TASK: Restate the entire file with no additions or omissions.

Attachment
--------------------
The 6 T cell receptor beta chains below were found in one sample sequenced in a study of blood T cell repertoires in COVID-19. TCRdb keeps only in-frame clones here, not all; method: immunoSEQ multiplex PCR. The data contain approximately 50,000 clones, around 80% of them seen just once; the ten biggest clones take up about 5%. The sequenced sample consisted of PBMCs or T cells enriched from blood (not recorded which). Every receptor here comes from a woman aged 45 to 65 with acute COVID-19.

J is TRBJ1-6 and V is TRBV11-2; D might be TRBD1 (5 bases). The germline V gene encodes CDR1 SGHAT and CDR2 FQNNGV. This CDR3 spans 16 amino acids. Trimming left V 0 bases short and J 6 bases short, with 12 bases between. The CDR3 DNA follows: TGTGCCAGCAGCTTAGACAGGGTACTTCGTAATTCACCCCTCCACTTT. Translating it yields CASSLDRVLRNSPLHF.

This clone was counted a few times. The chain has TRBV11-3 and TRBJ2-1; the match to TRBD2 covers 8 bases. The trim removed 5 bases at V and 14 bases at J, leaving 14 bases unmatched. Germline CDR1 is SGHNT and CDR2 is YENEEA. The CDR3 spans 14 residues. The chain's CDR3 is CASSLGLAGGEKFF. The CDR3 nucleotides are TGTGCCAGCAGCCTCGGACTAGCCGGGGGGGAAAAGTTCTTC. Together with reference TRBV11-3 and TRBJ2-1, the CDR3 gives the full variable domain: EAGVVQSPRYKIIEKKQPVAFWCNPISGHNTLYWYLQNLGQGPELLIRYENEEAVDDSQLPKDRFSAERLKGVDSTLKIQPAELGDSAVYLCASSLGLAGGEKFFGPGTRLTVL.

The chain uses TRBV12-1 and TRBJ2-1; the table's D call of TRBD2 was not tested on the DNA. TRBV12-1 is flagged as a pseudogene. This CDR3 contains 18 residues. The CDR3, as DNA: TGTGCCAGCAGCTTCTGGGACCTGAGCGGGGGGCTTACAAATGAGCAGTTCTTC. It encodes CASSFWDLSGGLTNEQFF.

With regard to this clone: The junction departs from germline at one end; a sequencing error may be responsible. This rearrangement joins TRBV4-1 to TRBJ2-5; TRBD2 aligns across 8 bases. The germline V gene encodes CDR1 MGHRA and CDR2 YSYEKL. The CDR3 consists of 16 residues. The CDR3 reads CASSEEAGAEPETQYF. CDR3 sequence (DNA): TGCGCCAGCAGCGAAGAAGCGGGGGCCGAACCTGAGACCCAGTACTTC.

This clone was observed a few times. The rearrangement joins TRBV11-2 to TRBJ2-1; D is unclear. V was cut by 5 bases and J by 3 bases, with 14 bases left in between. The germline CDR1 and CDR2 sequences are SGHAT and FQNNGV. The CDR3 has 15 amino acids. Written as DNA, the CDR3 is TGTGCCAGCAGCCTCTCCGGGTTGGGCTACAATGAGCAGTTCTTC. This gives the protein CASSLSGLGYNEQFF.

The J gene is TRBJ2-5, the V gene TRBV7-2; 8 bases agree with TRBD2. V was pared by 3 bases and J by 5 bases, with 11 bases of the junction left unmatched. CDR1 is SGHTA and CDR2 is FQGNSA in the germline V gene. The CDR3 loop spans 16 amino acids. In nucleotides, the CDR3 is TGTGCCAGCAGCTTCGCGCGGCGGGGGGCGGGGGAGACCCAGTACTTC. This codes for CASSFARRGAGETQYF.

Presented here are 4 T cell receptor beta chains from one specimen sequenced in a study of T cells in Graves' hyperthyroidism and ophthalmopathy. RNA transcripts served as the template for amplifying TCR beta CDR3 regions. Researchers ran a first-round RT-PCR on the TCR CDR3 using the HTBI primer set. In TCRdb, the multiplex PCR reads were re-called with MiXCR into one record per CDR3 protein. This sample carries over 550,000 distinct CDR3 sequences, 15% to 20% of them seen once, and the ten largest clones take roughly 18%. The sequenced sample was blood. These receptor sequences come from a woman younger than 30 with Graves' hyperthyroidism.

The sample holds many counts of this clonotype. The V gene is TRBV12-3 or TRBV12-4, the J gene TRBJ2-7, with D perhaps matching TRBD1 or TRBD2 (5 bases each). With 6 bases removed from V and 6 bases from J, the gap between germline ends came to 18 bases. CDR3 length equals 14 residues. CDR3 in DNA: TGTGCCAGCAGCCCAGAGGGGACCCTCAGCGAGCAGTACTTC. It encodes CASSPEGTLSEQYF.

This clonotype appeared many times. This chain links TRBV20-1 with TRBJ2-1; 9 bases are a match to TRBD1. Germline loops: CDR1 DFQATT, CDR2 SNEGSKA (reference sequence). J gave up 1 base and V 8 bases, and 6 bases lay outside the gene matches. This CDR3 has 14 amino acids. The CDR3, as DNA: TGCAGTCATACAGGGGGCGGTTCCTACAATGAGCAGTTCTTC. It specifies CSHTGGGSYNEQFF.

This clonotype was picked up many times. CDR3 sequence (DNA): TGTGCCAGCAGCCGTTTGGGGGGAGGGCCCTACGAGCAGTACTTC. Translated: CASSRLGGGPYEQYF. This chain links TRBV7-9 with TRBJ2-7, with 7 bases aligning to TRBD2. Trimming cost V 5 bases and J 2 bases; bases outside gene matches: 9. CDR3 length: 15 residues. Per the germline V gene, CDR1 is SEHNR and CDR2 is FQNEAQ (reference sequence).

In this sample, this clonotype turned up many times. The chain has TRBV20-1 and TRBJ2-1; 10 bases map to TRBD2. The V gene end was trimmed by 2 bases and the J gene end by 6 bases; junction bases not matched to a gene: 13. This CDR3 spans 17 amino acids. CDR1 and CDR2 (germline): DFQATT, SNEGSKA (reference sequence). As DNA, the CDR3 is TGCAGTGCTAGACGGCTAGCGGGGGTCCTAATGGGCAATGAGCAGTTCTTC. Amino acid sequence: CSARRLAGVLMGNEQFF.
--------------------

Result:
The 6 T cell receptor beta chains below were found in one sample sequenced in a study of blood T cell repertoires in COVID-19. TCRdb keeps only in-frame clones here, not all; method: immunoSEQ multiplex PCR. The data contain approximately 50,000 clones, around 80% of them seen just once; the ten biggest clones take up about 5%. The sequenced sample consisted of PBMCs or T cells enriched from blood (not recorded which). Every receptor here comes from a woman aged 45 to 65 with acute COVID-19.

J is TRBJ1-6 and V is TRBV11-2; D might be TRBD1 (5 bases). The germline V gene encodes CDR1 SGHAT and CDR2 FQNNGV. This CDR3 spans 16 amino acids. Trimming left V 0 bases short and J 6 bases short, with 12 bases between. The CDR3 DNA follows: TGTGCCAGCAGCTTAGACAGGGTACTTCGTAATTCACCCCTCCACTTT. Translating it yields CASSLDRVLRNSPLHF.

This clone was counted a few times. The chain has TRBV11-3 and TRBJ2-1; the match to TRBD2 covers 8 bases. The trim removed 5 bases at V and 14 bases at J, leaving 14 bases unmatched. Germline CDR1 is SGHNT and CDR2 is YENEEA. The CDR3 spans 14 residues. The chain's CDR3 is CASSLGLAGGEKFF. The CDR3 nucleotides are TGTGCCAGCAGCCTCGGACTAGCCGGGGGGGAAAAGTTCTTC. Together with reference TRBV11-3 and TRBJ2-1, the CDR3 gives the full variable domain: EAGVVQSPRYKIIEKKQPVAFWCNPISGHNTLYWYLQNLGQGPELLIRYENEEAVDDSQLPKDRFSAERLKGVDSTLKIQPAELGDSAVYLCASSLGLAGGEKFFGPGTRLTVL.

The chain uses TRBV12-1 and TRBJ2-1; the table's D call of TRBD2 was not tested on the DNA. TRBV12-1 is flagged as a pseudogene. This CDR3 contains 18 residues. The CDR3, as DNA: TGTGCCAGCAGCTTCTGGGACCTGAGCGGGGGGCTTACAAATGAGCAGTTCTTC. It encodes CASSFWDLSGGLTNEQFF.

With regard to this clone: The junction departs from germline at one end; a sequencing error may be responsible. This rearrangement joins TRBV4-1 to TRBJ2-5; TRBD2 aligns across 8 bases. The germline V gene encodes CDR1 MGHRA and CDR2 YSYEKL. The CDR3 consists of 16 residues. The CDR3 reads CASSEEAGAEPETQYF. CDR3 sequence (DNA): TGCGCCAGCAGCGAAGAAGCGGGGGCCGAACCTGAGACCCAGTACTTC.

This clone was observed a few times. The rearrangement joins TRBV11-2 to TRBJ2-1; D is unclear. V was cut by 5 bases and J by 3 bases, with 14 bases left in between. The germline CDR1 and CDR2 sequences are SGHAT and FQNNGV. The CDR3 has 15 amino acids. Written as DNA, the CDR3 is TGTGCCAGCAGCCTCTCCGGGTTGGGCTACAATGAGCAGTTCTTC. This gives the protein CASSLSGLGYNEQFF.

The J gene is TRBJ2-5, the V gene TRBV7-2; 8 bases agree with TRBD2. V was pared by 3 bases and J by 5 bases, with 11 bases of the junction left unmatched. CDR1 is SGHTA and CDR2 is FQGNSA in the germline V gene. The CDR3 loop spans 16 amino acids. In nucleotides, the CDR3 is TGTGCCAGCAGCTTCGCGCGGCGGGGGGCGGGGGAGACCCAGTACTTC. This codes for CASSFARRGAGETQYF.

Presented here are 4 T cell receptor beta chains from one specimen sequenced in a study of T cells in Graves' hyperthyroidism and ophthalmopathy. RNA transcripts served as the template for amplifying TCR beta CDR3 regions. Researchers ran a first-round RT-PCR on the TCR CDR3 using the HTBI primer set. In TCRdb, the multiplex PCR reads were re-called with MiXCR into one record per CDR3 protein. This sample carries over 550,000 distinct CDR3 sequences, 15% to 20% of them seen once, and the ten largest clones take roughly 18%. The sequenced sample was blood. These receptor sequences come from a woman younger than 30 with Graves' hyperthyroidism.

The sample holds many counts of this clonotype. The V gene is TRBV12-3 or TRBV12-4, the J gene TRBJ2-7, with D perhaps matching TRBD1 or TRBD2 (5 bases each). With 6 bases removed from V and 6 bases from J, the gap between germline ends came to 18 bases. CDR3 length equals 14 residues. CDR3 in DNA: TGTGCCAGCAGCCCAGAGGGGACCCTCAGCGAGCAGTACTTC. It encodes CASSPEGTLSEQYF.

This clonotype appeared many times. This chain links TRBV20-1 with TRBJ2-1; 9 bases are a match to TRBD1. Germline loops: CDR1 DFQATT, CDR2 SNEGSKA (reference sequence). J gave up 1 base and V 8 bases, and 6 bases lay outside the gene matches. This CDR3 has 14 amino acids. The CDR3, as DNA: TGCAGTCATACAGGGGGCGGTTCCTACAATGAGCAGTTCTTC. It specifies CSHTGGGSYNEQFF.

This clonotype was picked up many times. CDR3 sequence (DNA): TGTGCCAGCAGCCGTTTGGGGGGAGGGCCCTACGAGCAGTACTTC. Translated: CASSRLGGGPYEQYF. This chain links TRBV7-9 with TRBJ2-7, with 7 bases aligning to TRBD2. Trimming cost V 5 bases and J 2 bases; bases outside gene matches: 9. CDR3 length: 15 residues. Per the germline V gene, CDR1 is SEHNR and CDR2 is FQNEAQ (reference sequence).

In this sample, this clonotype turned up many times. The chain has TRBV20-1 and TRBJ2-1; 10 bases map to TRBD2. The V gene end was trimmed by 2 bases and the J gene end by 6 bases; junction bases not matched to a gene: 13. This CDR3 spans 17 amino acids. CDR1 and CDR2 (germline): DFQATT, SNEGSKA (reference sequence). As DNA, the CDR3 is TGCAGTGCTAGACGGCTAGCGGGGGTCCTAATGGGCAATGAGCAGTTCTTC. Amino acid sequence: CSARRLAGVLMGNEQFF.